Happy Sunday after Ascension Day! I have had a busy day. First I read and marked up student stories. Then I taught the students over Skype. (Subjects: theme, tone and mood.) Next I put my computer on the prepared sofa table, plunked a mantilla on my head and watched Sunday Mass in Warrington.
Once again we had a splendid homily, and when freedom of worship is restored to British Christians, I hope the Warrington FSSP continues to record their liturgies so that we can continue to enjoy their sermons. Today the honours fell to Fr. Henry Whisenant, who revealed that he had been teased about the "cucumbers of servitude" but was nevertheless going to talk about another food item: margarine.
Fr. Whisenant does not like margarine, but he was more interested in what the late, great Fr. Vincent McNabb, OP had to say about the stuff, which was that it was a very poor substitute for butter. Fr McNabb could not understand why something as simple, ordinary and wholesome as butter was being put aside in favour of congealed vegetable oil. Fr. McNabb also had a lot of trenchant things to say about then-modern life in London, and I suspect he would have approved of Fr Crean's and Dr. Fimister's Integralism.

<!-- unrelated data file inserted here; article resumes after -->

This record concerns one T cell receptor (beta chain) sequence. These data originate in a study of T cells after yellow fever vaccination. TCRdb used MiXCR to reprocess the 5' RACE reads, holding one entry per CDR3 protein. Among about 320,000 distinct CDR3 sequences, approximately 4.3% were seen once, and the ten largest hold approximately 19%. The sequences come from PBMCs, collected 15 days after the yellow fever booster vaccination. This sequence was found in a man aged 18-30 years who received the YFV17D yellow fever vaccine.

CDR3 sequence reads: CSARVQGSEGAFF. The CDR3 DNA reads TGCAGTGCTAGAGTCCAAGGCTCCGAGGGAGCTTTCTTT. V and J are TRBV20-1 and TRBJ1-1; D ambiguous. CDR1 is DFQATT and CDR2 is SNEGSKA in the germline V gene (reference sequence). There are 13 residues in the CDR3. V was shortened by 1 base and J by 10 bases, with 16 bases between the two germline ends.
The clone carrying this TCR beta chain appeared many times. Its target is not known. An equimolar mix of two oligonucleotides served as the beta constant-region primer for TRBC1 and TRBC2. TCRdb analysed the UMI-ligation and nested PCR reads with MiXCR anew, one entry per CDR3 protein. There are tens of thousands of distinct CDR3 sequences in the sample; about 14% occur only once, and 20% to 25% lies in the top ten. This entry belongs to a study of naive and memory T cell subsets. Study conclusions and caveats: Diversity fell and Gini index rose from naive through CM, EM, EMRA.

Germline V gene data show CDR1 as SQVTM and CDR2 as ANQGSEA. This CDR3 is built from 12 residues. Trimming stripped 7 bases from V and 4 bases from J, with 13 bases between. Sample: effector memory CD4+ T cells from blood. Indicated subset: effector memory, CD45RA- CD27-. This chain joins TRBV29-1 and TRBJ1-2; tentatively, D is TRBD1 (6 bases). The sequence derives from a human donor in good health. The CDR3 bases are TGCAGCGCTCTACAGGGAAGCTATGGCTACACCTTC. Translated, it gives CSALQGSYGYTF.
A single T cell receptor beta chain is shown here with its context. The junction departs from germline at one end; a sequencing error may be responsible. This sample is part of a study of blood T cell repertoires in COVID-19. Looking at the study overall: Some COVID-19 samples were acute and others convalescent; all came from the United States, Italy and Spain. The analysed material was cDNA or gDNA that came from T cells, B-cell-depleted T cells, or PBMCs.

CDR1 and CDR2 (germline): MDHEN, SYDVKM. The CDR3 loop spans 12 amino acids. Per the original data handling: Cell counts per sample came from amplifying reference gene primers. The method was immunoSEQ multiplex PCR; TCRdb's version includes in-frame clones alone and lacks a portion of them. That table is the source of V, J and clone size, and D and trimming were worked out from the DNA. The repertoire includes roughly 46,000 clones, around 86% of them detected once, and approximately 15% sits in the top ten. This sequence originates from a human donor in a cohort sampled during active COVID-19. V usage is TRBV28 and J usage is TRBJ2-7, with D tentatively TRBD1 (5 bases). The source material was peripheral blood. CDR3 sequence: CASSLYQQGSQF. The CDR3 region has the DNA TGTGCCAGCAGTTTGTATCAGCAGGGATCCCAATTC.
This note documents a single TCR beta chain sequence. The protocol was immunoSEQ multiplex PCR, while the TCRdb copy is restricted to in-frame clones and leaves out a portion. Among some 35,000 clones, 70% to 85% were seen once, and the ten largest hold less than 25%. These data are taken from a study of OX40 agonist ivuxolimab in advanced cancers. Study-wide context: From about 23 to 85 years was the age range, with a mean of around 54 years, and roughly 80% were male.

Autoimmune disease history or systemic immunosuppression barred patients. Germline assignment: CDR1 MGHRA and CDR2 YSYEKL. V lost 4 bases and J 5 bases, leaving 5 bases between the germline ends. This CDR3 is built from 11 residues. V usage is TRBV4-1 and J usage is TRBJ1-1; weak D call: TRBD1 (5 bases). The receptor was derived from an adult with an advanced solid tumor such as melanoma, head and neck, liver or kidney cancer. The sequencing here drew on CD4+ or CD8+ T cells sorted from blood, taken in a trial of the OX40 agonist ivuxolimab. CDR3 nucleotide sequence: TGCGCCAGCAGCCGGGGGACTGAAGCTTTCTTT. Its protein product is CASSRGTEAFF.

Fr. Whisenant somehow managed to move smoothly from the consideration of the unreality of margarine to the unreality of COVID-19 news, and I really sat up then.
One of the worst parts of my job is trying to makes sense of COVID-19 news because it is, just as Fr. Whisenant indicated, difficult to grasp. I'm hit with torrents of verbiage which blinds me as I grope around for some solid facts to report on. Today, for example, a researcher is worried that he won't be able to test the vaccine for COVID-19 on Britons because the number of people with COVID-19 is dropping rapidly. What? Shouldn't that story be "COVID-19 dropping so rapidly, vaccine not needed"?
Opinion, opinions, opinions, but not a lot of facts for your poor scribe. My own opinion (and hope) is that COVID-19 will disappear to wherever SARS went by September at the latest. A nice heatwave or two in July might do the trick. But do not report this as news because I really have no idea. I certainly don't want my own parents out gallivanting yet.
One piece of news (or "news") that interests me very much right now is an allegation that the British government would be quite happy to open the churches to private prayer, and it is the CBCEW that is lobbying like mad to keep them locked. England must be a much more pious place than Scotland, for the last day B.A. and I found a church door open, we were the only laypeople within shouting distance; no dangerous, infectious hordes. But please don't report the CBCEW lobbying as news either, for I haven't verified it yet.